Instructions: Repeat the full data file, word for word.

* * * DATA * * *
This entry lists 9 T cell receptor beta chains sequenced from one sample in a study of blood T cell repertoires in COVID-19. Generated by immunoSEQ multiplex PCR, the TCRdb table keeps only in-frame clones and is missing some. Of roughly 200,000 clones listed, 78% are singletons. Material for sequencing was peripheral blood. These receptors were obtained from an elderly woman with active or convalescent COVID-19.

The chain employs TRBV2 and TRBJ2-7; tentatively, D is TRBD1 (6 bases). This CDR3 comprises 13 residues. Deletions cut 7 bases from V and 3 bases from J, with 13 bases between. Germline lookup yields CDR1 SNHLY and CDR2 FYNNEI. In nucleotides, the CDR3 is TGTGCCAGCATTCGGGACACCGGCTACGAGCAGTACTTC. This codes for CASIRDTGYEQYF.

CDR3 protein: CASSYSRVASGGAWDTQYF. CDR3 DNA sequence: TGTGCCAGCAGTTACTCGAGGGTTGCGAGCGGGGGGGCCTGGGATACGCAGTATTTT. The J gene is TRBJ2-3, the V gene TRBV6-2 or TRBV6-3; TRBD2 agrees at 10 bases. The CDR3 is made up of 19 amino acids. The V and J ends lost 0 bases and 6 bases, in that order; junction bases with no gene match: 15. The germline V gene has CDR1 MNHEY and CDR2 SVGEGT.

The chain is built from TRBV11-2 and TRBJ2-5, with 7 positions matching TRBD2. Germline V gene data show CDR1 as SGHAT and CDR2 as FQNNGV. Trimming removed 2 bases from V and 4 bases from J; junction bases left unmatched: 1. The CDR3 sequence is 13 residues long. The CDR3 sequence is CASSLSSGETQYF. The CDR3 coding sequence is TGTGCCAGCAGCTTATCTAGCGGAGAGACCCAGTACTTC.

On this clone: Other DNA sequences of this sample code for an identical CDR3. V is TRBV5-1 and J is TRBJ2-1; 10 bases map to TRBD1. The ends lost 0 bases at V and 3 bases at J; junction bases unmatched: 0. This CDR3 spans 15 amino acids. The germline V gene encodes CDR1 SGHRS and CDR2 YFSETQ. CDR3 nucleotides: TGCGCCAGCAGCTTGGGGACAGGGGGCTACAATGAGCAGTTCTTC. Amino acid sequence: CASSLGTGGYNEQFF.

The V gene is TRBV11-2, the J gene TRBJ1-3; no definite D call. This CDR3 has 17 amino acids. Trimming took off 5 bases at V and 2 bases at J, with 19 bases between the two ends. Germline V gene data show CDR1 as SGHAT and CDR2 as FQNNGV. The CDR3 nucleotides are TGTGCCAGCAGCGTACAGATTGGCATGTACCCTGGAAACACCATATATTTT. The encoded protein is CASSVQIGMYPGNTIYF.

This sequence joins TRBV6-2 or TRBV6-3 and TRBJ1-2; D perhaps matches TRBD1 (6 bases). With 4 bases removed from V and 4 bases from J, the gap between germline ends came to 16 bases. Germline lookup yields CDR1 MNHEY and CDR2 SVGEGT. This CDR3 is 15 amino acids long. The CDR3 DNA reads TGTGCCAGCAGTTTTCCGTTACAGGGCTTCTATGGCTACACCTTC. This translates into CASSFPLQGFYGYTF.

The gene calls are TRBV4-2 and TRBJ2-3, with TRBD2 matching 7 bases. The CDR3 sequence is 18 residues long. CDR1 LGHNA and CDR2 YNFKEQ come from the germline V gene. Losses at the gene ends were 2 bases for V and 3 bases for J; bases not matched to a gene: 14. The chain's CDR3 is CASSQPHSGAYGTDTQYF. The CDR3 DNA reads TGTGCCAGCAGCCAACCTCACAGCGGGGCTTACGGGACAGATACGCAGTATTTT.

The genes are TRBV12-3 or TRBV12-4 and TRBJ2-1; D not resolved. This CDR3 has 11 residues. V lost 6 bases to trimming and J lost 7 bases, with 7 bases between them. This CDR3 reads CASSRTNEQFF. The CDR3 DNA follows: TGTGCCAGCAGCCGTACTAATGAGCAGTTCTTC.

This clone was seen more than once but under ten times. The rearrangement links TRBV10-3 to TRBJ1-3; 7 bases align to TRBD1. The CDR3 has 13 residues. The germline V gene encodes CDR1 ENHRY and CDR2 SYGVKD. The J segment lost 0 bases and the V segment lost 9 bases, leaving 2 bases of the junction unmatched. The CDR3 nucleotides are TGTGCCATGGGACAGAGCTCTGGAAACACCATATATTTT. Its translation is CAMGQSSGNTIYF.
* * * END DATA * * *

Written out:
This entry lists 9 T cell receptor beta chains sequenced from one sample in a study of blood T cell repertoires in COVID-19. Generated by immunoSEQ multiplex PCR, the TCRdb table keeps only in-frame clones and is missing some. Of roughly 200,000 clones listed, 78% are singletons. Material for sequencing was peripheral blood. These receptors were obtained from an elderly woman with active or convalescent COVID-19.

The chain employs TRBV2 and TRBJ2-7; tentatively, D is TRBD1 (6 bases). This CDR3 comprises 13 residues. Deletions cut 7 bases from V and 3 bases from J, with 13 bases between. Germline lookup yields CDR1 SNHLY and CDR2 FYNNEI. In nucleotides, the CDR3 is TGTGCCAGCATTCGGGACACCGGCTACGAGCAGTACTTC. This codes for CASIRDTGYEQYF.

CDR3 protein: CASSYSRVASGGAWDTQYF. CDR3 DNA sequence: TGTGCCAGCAGTTACTCGAGGGTTGCGAGCGGGGGGGCCTGGGATACGCAGTATTTT. The J gene is TRBJ2-3, the V gene TRBV6-2 or TRBV6-3; TRBD2 agrees at 10 bases. The CDR3 is made up of 19 amino acids. The V and J ends lost 0 bases and 6 bases, in that order; junction bases with no gene match: 15. The germline V gene has CDR1 MNHEY and CDR2 SVGEGT.

The chain is built from TRBV11-2 and TRBJ2-5, with 7 positions matching TRBD2. Germline V gene data show CDR1 as SGHAT and CDR2 as FQNNGV. Trimming removed 2 bases from V and 4 bases from J; junction bases left unmatched: 1. The CDR3 sequence is 13 residues long. The CDR3 sequence is CASSLSSGETQYF. The CDR3 coding sequence is TGTGCCAGCAGCTTATCTAGCGGAGAGACCCAGTACTTC.

On this clone: Other DNA sequences of this sample code for an identical CDR3. V is TRBV5-1 and J is TRBJ2-1; 10 bases map to TRBD1. The ends lost 0 bases at V and 3 bases at J; junction bases unmatched: 0. This CDR3 spans 15 amino acids. The germline V gene encodes CDR1 SGHRS and CDR2 YFSETQ. CDR3 nucleotides: TGCGCCAGCAGCTTGGGGACAGGGGGCTACAATGAGCAGTTCTTC. Amino acid sequence: CASSLGTGGYNEQFF.

The V gene is TRBV11-2, the J gene TRBJ1-3; no definite D call. This CDR3 has 17 amino acids. Trimming took off 5 bases at V and 2 bases at J, with 19 bases between the two ends. Germline V gene data show CDR1 as SGHAT and CDR2 as FQNNGV. The CDR3 nucleotides are TGTGCCAGCAGCGTACAGATTGGCATGTACCCTGGAAACACCATATATTTT. The encoded protein is CASSVQIGMYPGNTIYF.

This sequence joins TRBV6-2 or TRBV6-3 and TRBJ1-2; D perhaps matches TRBD1 (6 bases). With 4 bases removed from V and 4 bases from J, the gap between germline ends came to 16 bases. Germline lookup yields CDR1 MNHEY and CDR2 SVGEGT. This CDR3 is 15 amino acids long. The CDR3 DNA reads TGTGCCAGCAGTTTTCCGTTACAGGGCTTCTATGGCTACACCTTC. This translates into CASSFPLQGFYGYTF.

The gene calls are TRBV4-2 and TRBJ2-3, with TRBD2 matching 7 bases. The CDR3 sequence is 18 residues long. CDR1 LGHNA and CDR2 YNFKEQ come from the germline V gene. Losses at the gene ends were 2 bases for V and 3 bases for J; bases not matched to a gene: 14. The chain's CDR3 is CASSQPHSGAYGTDTQYF. The CDR3 DNA reads TGTGCCAGCAGCCAACCTCACAGCGGGGCTTACGGGACAGATACGCAGTATTTT.

The genes are TRBV12-3 or TRBV12-4 and TRBJ2-1; D not resolved. This CDR3 has 11 residues. V lost 6 bases to trimming and J lost 7 bases, with 7 bases between them. This CDR3 reads CASSRTNEQFF. The CDR3 DNA follows: TGTGCCAGCAGCCGTACTAATGAGCAGTTCTTC.

This clone was seen more than once but under ten times. The rearrangement links TRBV10-3 to TRBJ1-3; 7 bases align to TRBD1. The CDR3 has 13 residues. The germline V gene encodes CDR1 ENHRY and CDR2 SYGVKD. The J segment lost 0 bases and the V segment lost 9 bases, leaving 2 bases of the junction unmatched. The CDR3 nucleotides are TGTGCCATGGGACAGAGCTCTGGAAACACCATATATTTT. Its translation is CAMGQSSGNTIYF.